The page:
Bettsy continues. “You know what?” “What?” I ask. “Hilary was someone who really could hang in there.” “Tell me.” “She wanted to be a nurse and in her early thirties finally made it through nursing school, and then she failed the stateboard exams. I may have stopped right there, and so would many others. But she wouldn’t give up. She took the boards again and failed, and again and failed, and again. She hung with it - kept taking the test.” Then she added, “I still have her entire voicemail on my mobile phone after he last test.” “What did she say?” I queried. “Just two words: ‘I passed.’ And then hung up.” Sweet.

Ray Crawford and Bettsy Reckmeyer. They were so much unlike each other when they met in 1970. They still are. They started as friends. They became lovers. They got married. They’ve had some incredibly good times. They’ve had some unbelievable bad times. The past twelve months have been a rough go, and the crappy economy doesn’t even come close. What keeps them going?

What keeps you going? In the face of the adversity? It’s worth remembering what that is from time to time.I’m not talking about the keeping going that is blindly obsessive, or the keepinggoing that is some memorized motivational jargon. Rather, the stuff that’s truly inthere. The Constructive Why upon which you stake your existence.

Sometimes from sorrow, for no reason,you sing. For no reason, you acceptthe way of being lost, cutting loose from all else and electing a world where you go where you want to.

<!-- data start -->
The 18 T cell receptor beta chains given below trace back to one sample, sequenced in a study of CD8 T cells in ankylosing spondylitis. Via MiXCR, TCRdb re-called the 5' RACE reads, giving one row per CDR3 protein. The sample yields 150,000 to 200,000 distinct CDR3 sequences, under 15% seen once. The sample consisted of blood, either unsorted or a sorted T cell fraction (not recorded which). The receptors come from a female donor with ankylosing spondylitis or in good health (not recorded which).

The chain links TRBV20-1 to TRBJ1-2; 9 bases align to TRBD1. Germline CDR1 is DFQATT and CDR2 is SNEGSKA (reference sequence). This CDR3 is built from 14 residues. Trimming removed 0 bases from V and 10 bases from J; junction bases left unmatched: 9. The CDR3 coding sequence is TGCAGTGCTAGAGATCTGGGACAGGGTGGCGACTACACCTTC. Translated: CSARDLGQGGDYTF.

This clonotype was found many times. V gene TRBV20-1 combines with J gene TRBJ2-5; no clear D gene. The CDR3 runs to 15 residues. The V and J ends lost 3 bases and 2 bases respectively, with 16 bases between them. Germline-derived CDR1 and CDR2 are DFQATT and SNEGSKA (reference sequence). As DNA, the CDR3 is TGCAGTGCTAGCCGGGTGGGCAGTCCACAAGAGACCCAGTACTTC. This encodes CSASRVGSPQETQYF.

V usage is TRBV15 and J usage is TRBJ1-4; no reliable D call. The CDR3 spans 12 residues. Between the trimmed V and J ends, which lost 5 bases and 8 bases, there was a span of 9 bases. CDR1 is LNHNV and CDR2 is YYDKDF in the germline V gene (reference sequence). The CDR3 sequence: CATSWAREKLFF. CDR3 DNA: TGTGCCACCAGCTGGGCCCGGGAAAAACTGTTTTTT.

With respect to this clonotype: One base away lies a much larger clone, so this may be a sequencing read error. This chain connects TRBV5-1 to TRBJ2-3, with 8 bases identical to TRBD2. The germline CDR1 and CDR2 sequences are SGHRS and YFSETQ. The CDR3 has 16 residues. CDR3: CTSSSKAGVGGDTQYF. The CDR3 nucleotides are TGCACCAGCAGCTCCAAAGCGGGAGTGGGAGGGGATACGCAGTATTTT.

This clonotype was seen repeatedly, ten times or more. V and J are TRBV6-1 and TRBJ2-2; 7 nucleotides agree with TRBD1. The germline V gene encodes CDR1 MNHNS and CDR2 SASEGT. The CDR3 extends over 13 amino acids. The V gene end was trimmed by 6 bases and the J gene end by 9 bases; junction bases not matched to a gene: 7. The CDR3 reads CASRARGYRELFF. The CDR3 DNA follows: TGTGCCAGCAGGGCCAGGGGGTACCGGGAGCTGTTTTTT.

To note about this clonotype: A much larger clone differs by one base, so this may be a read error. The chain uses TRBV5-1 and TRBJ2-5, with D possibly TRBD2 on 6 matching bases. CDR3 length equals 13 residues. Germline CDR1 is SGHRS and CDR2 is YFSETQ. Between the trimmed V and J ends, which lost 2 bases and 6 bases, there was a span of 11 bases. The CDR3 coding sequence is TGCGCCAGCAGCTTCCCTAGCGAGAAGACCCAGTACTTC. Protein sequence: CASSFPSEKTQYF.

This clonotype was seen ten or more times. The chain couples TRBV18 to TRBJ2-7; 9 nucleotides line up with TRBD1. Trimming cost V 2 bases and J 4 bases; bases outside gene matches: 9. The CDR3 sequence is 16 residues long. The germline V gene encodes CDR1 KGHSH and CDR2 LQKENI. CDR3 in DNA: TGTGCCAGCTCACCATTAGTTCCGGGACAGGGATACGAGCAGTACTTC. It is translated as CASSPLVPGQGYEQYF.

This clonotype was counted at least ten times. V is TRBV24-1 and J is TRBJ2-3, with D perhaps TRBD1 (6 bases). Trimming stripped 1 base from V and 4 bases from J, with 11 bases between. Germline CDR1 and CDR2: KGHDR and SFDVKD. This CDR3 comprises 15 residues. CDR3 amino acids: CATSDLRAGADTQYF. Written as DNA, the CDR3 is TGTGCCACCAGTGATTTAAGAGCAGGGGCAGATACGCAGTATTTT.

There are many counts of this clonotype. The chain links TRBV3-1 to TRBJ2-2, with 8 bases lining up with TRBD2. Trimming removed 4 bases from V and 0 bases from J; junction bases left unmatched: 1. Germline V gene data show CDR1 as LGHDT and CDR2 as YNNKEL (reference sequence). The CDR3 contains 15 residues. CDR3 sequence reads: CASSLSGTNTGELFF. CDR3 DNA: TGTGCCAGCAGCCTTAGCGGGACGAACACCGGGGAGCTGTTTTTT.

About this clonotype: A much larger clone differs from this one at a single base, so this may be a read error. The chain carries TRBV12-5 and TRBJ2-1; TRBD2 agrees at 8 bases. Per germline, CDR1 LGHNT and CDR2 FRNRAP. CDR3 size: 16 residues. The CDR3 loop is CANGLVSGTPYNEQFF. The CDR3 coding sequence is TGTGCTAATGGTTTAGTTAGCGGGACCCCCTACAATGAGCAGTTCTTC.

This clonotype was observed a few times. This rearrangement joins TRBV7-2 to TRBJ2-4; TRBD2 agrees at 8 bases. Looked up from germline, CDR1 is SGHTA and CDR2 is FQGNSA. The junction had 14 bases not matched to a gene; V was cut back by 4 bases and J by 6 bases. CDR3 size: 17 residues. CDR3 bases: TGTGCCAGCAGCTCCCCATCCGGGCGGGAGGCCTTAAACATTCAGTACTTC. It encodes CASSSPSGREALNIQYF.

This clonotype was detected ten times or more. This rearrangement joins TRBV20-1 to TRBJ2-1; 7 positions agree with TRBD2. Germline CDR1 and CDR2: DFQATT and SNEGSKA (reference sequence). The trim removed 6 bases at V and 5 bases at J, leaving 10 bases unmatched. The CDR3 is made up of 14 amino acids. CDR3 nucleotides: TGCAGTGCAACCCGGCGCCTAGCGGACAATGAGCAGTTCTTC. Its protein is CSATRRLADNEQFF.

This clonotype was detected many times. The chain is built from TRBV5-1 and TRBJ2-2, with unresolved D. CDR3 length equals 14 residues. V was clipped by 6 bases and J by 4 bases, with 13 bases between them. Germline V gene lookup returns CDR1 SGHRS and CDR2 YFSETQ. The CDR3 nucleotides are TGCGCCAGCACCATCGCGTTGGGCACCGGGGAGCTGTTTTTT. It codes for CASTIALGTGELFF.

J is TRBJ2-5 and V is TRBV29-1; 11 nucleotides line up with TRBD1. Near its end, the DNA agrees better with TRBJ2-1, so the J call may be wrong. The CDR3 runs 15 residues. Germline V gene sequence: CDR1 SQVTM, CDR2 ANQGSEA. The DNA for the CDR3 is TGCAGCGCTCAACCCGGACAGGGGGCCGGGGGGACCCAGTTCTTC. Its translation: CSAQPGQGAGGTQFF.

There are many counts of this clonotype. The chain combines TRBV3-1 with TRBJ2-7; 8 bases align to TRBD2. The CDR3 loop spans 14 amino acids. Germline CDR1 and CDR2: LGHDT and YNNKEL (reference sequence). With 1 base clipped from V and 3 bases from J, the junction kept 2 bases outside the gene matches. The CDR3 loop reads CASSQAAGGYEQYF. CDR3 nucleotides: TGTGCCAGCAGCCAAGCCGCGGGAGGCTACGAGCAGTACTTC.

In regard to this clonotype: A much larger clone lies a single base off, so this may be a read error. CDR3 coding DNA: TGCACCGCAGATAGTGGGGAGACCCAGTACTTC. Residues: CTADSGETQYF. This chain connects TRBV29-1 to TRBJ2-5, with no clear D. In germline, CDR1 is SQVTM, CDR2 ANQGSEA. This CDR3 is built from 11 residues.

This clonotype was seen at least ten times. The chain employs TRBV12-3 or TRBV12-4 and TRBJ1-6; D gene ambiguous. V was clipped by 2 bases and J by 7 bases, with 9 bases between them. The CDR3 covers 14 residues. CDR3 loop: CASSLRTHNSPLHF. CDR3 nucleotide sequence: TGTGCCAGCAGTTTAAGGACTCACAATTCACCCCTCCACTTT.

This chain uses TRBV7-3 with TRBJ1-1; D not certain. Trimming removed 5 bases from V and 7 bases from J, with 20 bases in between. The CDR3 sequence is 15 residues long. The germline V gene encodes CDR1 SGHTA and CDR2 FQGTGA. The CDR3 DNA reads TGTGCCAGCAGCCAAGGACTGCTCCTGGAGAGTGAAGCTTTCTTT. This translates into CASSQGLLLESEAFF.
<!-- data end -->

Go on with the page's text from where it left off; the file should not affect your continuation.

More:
Arbitrary, a sound comes, a reminder that a steady center is holding all else. If you listen, that sound will tell you where it is and you can slide your way past trouble.

Certain twisted monsters always bar the path -- but that's when you get going best, glad to be lost,learning how real it ishere on earth, again and again.

Do I feel like quitting now and then? Oh, yea. Then someone or something showsup to remind me: small actions coupled with good reasons really do matter. Thesereasons and actions create stories, sometimes legends, that sustain us.

July 23, 2010.
My body is tired but vibrantly pulsing and alive. I lie flat face up on the Two Rock aikido dojo mat. It’s 7:30 pm. Different people, most younger than me, have been throwing me around this room for well over an hour. Time for class to end. Richard, my sensei and friend, tells us, “Lay down. Take a full breath, and as you let it out close your eyes and feel your body relax into the floor.” The twenty-some of us here this evening take this moment to reflect. Soon we will leave and go our separateways – to be alone or with family or lovers. Richard holds a piece of paper and,as he often does, begins to read a poem. Tonight’s meditation? William Stafford’s Cutting Loose.

My eyes are closed. My breath is slow. A soft voice deep within whispers, “Perseverance. The heart cut by a dagger, yet it continues to beat.”

© Lance Giroux July 2010

1 comment: